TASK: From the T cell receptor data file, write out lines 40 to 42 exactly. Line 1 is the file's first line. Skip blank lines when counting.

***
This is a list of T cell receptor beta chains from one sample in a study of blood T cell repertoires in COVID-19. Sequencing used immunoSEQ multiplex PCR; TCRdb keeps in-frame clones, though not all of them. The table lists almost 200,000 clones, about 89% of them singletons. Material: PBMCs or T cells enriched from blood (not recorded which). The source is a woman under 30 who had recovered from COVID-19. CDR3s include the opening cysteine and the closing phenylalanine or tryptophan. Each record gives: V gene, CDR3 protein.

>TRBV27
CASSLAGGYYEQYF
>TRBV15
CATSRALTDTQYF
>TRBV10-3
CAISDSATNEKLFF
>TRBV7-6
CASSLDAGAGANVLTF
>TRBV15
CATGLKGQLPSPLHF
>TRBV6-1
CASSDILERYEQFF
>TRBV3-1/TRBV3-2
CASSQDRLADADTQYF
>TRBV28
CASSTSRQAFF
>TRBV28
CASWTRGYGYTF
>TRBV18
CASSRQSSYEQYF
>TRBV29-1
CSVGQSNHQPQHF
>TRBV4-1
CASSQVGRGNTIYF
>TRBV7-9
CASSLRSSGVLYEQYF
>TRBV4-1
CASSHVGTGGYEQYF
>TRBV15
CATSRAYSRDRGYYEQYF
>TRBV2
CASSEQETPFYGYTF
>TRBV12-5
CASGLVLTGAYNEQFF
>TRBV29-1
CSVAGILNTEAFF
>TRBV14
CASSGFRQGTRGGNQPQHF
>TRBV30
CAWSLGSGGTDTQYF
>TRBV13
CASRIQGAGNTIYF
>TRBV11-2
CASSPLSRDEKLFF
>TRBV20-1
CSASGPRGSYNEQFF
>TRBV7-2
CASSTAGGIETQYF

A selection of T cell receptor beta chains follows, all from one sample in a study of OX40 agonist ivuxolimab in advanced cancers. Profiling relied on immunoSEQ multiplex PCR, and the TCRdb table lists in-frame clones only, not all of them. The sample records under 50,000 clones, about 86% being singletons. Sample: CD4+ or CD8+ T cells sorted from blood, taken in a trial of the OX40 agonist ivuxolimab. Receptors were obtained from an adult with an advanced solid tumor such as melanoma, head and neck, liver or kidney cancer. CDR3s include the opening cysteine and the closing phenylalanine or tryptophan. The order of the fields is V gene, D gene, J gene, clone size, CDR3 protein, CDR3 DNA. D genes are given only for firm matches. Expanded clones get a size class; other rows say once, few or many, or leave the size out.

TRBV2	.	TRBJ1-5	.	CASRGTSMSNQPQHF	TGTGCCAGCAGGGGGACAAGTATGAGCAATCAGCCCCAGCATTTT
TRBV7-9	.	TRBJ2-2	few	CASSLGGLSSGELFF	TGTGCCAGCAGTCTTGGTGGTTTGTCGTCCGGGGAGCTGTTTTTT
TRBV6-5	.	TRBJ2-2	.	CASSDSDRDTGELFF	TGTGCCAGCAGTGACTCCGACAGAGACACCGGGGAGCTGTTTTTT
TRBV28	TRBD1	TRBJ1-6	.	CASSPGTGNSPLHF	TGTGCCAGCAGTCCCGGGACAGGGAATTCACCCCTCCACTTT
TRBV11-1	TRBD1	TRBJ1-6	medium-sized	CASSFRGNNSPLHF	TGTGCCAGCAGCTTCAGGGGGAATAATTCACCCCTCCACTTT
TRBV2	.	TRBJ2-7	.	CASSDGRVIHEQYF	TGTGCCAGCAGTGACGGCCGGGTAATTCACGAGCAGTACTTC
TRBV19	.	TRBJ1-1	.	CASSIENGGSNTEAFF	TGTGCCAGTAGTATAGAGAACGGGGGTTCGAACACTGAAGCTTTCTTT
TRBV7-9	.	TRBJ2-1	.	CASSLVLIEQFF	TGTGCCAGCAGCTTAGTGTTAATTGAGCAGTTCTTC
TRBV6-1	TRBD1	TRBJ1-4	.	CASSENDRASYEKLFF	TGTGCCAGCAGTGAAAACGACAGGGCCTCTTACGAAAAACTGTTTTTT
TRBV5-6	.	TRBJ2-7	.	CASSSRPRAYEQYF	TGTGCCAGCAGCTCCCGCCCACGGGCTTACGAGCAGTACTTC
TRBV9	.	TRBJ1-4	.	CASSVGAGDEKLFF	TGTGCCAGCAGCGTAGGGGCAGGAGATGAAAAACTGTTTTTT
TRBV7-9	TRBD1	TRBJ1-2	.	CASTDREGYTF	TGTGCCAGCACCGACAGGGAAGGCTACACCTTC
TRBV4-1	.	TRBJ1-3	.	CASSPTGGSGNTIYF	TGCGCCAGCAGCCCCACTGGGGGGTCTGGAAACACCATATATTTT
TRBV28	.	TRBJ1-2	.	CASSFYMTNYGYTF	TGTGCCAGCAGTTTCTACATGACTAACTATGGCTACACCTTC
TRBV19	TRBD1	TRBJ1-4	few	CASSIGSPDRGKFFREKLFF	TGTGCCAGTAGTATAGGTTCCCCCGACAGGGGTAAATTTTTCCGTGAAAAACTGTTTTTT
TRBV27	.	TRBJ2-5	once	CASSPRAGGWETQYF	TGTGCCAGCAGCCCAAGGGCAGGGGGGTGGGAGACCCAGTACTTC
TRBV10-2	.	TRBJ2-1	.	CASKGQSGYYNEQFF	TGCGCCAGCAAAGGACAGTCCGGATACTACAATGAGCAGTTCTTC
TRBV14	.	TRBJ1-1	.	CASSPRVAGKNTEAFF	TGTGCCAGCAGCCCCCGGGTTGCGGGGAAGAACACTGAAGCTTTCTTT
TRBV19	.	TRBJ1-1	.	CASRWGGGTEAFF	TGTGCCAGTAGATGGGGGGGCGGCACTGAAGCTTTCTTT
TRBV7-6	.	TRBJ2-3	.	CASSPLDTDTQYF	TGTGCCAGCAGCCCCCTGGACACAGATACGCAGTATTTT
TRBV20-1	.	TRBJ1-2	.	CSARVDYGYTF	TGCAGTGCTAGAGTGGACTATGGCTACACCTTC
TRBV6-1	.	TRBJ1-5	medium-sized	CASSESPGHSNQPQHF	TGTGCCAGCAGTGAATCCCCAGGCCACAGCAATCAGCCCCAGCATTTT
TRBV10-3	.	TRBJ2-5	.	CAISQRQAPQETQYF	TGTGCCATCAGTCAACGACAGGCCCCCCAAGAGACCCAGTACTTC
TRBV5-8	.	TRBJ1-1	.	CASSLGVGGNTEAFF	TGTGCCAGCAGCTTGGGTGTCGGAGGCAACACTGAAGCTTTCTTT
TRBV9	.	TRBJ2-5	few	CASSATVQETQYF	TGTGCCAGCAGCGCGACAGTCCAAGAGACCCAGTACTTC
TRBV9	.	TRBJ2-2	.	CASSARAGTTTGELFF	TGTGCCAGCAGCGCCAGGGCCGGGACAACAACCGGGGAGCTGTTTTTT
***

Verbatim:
>TRBV30
CAWSLGSGGTDTQYF
>TRBV13